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  • The original Rudolph did not have a red nose. In that day and age, red noses were seen as an indicator of chronic alcoholism and Montgomery Ward didn’t want him to look like a drunkard. To complete the original picture, he was almost named Reginald or Rollo.
  • The Christmas wreath was originally hung as a symbol of Jesus. The holly represents his crown of thorns and the red berries the blood he shed.
  • The three traditional colors of most Christmas decorations are red, green and gold. Red symbolizes the blood of Christ, green symbolized life and rebirth, and gold represents light, royalty and wealth.
  • Tinsel was invented in 1610 in Germany and was once made of real silver.
  • The oldest artificial Christmas trees date back to the late 1800s and were made of green raffia (think grass hula skirts) or dyed goose feathers. Next the Addis Brush Company used their machinery that wove toilet brushes to create pine-like branches for artificial Christmas trees that were less flammable and could hold heavier decorations.
  • ‘Jingle Bells’ – the popular Christmas song was composed by James Pierpont in Massachusetts, America. It was, however, written for thanksgiving and not Christmas.
  • Coca-Cola was the first company that used Santa Claus during the winter season for promotion.
  • Hallmark introduced their first Christmas cards in 1915.
  • The first recorded date of Christmas being celebrated on December 25th was in 336, during the time of the Roman Emperor Constantine. A few years later, Pope Julius I officially declared that the birth of Jesus would be celebrated on that day.
  • Santa Claus's sleigh is led by eight reindeer: Dasher, Dancer, Prancer, Vixen, Comet, Cupid, Dunder (variously spelled Donder and Donner), and Blixem (variously spelled Blixen and Blitzen), with Rudolph being a 20th-century inclusion.
  • Outdoor Christmas lights on homes evolved from decorating the traditional Christmas tree and house with candles during the Christmas season. Lighting the tree with small candles dates back to the 17th century and originated in Germany before spreading to Eastern Europe.
  • That big, jolly man in the red suit with a white beard didn’t always look that way. Prior to 1931, Santa was depicted as everything from a tall gaunt man to a spooky-looking elf. He has donned a bishop's robe and a Norse huntsman's animal skin. When Civil War cartoonist Thomas Nast drew Santa Claus for Harper's Weekly in 1862, Santa was a small elflike figure who supported the Union. Nast continued to draw Santa for 30 years, changing the color of his coat from tan to the red he’s known for today.
  • Christmas 2018 countdown has already begun. Will you be ready???
  • Why do we love Christmas? It's all about the traditions. In this chaotic world we can miss the "good old days." Christmas reminds us of that time.
Mel Fischer

A Seldom Seen One

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Looks like they used the same mold for the pail and the light?  Is the stem on top a light holder like another pumpkin you recently showed?  I like this little guy, been looking at the pails on eBay.

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Elaine, yes, they must have used the same mold for the "Big Jack" pumpkins and the pails.  You are also right that the stem on trop is the battery/bulb holder, this one is battery lighted similar to the Tico Toys ones, but the metal part is one piece, not two like the Tico Toys.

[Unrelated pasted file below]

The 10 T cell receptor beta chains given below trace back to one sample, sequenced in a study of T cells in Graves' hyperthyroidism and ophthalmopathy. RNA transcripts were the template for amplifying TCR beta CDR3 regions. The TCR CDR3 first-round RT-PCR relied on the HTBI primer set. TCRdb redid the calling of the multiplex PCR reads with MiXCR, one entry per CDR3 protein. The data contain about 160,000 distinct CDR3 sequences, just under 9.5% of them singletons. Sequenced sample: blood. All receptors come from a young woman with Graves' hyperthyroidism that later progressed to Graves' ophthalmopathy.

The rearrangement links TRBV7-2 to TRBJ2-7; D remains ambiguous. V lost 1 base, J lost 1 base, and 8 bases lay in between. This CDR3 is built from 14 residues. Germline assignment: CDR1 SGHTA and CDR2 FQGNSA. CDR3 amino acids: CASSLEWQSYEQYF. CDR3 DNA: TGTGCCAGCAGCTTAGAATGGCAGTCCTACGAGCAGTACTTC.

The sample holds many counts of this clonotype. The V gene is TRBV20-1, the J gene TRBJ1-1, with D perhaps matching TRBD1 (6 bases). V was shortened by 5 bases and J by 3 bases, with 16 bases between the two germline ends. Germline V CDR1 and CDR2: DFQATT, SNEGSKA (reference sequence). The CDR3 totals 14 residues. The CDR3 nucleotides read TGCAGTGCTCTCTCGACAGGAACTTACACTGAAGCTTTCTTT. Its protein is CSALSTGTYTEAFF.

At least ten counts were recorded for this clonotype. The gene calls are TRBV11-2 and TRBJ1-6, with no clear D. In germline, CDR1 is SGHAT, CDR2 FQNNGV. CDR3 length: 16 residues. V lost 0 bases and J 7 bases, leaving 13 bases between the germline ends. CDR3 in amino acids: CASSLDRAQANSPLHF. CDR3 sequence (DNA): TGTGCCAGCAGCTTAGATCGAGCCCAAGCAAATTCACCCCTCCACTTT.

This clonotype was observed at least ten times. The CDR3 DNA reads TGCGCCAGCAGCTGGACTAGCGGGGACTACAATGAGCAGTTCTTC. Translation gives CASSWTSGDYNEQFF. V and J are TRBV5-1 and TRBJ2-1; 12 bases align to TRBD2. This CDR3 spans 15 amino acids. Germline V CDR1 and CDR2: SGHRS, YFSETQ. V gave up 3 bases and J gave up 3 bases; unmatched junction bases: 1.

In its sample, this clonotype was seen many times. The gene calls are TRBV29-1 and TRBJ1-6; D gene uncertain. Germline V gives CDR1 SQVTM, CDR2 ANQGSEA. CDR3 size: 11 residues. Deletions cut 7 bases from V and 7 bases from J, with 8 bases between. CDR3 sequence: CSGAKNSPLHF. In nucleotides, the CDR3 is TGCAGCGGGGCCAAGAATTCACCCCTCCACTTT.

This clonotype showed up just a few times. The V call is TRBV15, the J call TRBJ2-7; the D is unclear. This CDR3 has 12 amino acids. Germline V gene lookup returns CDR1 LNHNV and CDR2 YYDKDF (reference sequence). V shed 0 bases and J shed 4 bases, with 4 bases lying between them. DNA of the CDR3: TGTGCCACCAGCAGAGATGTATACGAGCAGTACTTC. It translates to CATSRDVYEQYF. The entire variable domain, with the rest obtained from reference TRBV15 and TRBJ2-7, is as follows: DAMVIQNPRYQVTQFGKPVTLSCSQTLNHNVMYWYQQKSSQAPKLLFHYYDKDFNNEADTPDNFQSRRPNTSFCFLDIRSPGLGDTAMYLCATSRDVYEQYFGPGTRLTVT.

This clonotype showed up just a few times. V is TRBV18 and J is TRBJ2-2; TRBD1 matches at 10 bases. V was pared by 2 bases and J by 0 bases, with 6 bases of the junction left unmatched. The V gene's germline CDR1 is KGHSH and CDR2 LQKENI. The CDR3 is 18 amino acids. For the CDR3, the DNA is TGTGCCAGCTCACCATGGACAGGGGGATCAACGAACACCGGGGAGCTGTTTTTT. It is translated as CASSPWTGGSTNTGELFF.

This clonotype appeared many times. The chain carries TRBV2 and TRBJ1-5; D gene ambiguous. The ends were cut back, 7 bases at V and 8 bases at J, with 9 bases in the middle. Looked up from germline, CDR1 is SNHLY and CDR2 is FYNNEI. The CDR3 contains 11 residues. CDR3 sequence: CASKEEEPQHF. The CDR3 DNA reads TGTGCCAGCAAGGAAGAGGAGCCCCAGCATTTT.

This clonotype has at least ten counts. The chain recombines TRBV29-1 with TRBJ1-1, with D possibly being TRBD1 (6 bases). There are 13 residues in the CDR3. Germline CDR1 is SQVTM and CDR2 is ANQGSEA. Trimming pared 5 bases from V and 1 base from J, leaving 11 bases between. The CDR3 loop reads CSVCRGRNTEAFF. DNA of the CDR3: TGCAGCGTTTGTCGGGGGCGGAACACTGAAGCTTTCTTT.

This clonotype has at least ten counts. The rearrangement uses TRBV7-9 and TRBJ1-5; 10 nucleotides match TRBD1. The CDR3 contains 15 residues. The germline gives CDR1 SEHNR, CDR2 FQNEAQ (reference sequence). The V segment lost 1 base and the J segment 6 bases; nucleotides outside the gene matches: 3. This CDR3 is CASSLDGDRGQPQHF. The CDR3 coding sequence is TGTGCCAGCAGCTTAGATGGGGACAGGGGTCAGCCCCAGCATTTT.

For those who might be interested, GenFoam made Big Jack in different variations for at least 11 years.  They made the pail with at least four handle variations and two paint variations, possibly a third paint variation.  They made the Big Jack lighted pumpkin with cord in two color variations and the battery lighted one.  They also made him as a lamp shade.  I do think that the few lighted Big Jacks that are seen on eBay with the light cord coming in the top might have originally been battery lighted ones that previous owners changed over to the cord and the battery lighting setup was discarded.  Most of the corded ones I have seen with the original cords have the light in the back.

 

Mel

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What are the "lugs" on his head for?  Looks like they held a handle?

 

Jim these could have possibly had a handle originally but being so rarely seen, I can not confirm that.  If I can eventually confirm that it did have the handle and see which handle it had, I will take a handle off one of the matching pails for it.

 

Mel

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Yeah I have most of the variations..except the one you have pictured...its hard to find those intact with battery holders..usually lost or discarded..

 

What I've noticed is the early versions had a nice clean paint job...the later versions had a more sloppy paint job where I have ones where the leaves on top weren't painted all all..I have noticed the marking intact on all the molds for the various locations depending on version..i.e handle location...hole in back for light, hole in top, handles on side..seems weird that the notches would be intact as I've seen the premarked holes for those on other molds but the notches not there when they aren't being used...so my guess would be a handle did come with it.

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Jim these could have possibly had a handle originally but being so rarely seen, I can not confirm that.  If I can eventually confirm that it did have the handle and see which handle it had, I will take a handle off one of the matching pails for it.